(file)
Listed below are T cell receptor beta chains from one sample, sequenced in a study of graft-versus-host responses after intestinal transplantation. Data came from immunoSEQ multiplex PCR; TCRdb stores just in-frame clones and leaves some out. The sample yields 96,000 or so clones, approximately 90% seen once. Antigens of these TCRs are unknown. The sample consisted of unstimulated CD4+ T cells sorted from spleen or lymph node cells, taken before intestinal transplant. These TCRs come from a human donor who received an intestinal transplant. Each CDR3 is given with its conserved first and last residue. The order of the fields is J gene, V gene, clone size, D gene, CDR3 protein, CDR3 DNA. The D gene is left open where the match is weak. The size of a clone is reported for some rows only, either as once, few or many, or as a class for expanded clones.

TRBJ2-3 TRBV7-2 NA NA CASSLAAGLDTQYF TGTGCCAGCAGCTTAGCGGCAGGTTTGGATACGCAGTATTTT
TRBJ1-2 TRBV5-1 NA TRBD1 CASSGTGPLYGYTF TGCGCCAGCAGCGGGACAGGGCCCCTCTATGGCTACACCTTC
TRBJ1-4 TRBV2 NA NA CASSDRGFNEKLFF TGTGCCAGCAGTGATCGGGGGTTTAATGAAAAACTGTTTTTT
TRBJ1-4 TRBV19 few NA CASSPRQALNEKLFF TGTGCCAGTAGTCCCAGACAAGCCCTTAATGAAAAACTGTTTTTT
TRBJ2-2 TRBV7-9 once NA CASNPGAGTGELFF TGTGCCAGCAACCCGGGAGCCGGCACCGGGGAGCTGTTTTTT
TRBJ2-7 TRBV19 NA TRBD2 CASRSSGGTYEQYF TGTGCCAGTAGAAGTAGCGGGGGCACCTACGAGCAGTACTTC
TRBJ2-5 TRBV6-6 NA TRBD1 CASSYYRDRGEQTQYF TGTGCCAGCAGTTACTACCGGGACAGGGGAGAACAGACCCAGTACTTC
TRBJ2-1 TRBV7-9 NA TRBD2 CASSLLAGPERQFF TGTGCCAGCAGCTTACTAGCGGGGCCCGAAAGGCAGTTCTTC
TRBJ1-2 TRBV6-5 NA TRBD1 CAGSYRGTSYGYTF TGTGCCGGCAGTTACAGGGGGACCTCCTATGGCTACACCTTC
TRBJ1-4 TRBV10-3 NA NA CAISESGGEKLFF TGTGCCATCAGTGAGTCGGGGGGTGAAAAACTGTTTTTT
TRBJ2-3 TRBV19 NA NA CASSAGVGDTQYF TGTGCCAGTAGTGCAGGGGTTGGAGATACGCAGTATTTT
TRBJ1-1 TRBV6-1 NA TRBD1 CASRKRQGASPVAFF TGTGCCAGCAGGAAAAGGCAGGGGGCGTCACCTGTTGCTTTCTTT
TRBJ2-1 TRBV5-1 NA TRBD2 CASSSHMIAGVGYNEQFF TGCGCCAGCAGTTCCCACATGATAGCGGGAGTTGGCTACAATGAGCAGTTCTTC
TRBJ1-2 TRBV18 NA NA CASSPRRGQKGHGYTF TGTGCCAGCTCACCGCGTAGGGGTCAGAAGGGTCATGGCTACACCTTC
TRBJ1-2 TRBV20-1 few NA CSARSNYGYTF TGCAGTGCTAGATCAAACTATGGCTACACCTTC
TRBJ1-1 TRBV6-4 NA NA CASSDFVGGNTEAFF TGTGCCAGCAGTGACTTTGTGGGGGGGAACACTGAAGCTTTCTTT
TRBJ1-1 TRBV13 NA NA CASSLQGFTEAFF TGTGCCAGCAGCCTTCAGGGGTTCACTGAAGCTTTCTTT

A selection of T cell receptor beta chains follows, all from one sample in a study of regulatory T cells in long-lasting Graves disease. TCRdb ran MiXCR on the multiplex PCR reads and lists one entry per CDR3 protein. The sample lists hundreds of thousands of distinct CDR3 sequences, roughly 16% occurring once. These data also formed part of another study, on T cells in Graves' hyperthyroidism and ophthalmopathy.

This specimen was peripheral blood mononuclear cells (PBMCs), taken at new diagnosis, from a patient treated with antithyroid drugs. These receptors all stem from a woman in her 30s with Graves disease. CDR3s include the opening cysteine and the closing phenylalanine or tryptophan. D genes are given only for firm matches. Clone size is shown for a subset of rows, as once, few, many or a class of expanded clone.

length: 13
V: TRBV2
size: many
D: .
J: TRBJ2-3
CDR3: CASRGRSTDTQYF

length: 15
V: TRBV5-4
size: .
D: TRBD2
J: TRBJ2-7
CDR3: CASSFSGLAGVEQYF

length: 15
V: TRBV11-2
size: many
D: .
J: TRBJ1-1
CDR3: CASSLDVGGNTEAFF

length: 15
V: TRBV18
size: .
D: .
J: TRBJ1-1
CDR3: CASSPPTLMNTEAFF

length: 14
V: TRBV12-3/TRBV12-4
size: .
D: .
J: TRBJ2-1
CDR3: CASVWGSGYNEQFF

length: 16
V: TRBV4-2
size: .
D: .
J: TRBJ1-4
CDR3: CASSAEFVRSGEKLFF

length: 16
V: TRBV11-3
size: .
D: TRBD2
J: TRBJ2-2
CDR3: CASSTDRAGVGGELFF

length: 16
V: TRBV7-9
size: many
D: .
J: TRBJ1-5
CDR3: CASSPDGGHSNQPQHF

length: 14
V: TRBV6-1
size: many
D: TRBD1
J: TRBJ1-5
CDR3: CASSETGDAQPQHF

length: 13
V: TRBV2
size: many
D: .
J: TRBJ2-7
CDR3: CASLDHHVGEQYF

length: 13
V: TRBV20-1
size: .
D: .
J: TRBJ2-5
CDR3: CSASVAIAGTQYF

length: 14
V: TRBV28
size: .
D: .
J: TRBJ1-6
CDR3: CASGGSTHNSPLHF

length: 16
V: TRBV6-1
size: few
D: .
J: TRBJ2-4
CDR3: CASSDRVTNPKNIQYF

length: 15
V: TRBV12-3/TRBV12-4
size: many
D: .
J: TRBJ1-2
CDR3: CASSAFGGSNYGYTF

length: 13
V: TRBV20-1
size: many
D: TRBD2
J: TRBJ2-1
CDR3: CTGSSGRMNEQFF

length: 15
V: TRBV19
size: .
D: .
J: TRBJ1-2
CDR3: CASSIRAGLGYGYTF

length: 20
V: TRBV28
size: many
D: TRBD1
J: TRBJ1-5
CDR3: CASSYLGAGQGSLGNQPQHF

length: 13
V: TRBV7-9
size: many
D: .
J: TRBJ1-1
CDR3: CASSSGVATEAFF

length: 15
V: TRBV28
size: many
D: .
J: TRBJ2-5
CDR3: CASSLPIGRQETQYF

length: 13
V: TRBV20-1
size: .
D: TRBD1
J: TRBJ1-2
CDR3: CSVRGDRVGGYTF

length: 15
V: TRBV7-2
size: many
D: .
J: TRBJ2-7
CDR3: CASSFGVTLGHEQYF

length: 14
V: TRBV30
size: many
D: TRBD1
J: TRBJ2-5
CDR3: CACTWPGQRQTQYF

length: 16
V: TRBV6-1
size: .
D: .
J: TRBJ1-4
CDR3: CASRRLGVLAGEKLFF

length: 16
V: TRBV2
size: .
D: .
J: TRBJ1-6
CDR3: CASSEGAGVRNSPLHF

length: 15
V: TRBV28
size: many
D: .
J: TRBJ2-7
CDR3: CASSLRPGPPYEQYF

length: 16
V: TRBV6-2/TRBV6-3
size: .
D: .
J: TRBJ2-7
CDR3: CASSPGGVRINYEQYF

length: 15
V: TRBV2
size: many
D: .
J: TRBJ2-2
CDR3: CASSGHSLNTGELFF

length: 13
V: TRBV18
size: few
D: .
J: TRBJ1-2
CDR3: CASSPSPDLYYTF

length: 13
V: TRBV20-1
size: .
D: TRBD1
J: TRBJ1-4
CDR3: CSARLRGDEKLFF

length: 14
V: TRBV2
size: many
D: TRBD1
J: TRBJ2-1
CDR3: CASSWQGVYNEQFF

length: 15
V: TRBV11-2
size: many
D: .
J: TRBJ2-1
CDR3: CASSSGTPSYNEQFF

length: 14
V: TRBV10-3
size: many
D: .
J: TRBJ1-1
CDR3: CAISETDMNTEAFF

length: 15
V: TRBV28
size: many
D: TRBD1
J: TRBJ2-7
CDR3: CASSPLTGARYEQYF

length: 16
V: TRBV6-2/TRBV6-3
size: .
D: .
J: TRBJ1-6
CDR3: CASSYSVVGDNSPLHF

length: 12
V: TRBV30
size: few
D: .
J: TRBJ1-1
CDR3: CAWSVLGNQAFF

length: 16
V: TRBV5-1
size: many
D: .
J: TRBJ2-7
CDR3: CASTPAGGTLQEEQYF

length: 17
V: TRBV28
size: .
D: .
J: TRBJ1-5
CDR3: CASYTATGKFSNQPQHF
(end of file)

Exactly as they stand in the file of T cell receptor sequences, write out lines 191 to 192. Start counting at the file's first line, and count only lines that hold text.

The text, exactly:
size: .
D: TRBD1